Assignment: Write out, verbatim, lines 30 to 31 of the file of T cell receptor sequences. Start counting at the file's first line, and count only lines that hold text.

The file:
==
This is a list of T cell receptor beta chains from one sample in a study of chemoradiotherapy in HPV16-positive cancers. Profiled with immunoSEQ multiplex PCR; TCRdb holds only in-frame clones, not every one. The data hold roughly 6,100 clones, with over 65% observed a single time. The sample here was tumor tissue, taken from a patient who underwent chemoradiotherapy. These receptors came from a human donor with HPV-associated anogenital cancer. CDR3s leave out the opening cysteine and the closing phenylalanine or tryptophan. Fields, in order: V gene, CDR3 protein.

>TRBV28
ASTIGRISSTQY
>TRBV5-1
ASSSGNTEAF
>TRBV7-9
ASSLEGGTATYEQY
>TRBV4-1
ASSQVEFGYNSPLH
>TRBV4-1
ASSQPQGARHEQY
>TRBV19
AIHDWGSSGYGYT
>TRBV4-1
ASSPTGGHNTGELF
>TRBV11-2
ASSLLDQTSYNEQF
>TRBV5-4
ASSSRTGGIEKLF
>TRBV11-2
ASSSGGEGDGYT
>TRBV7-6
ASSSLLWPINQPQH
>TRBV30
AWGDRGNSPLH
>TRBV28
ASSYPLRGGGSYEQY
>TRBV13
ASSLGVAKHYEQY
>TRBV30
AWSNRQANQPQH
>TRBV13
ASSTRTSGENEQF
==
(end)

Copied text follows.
>TRBV30
AWSNRQANQPQH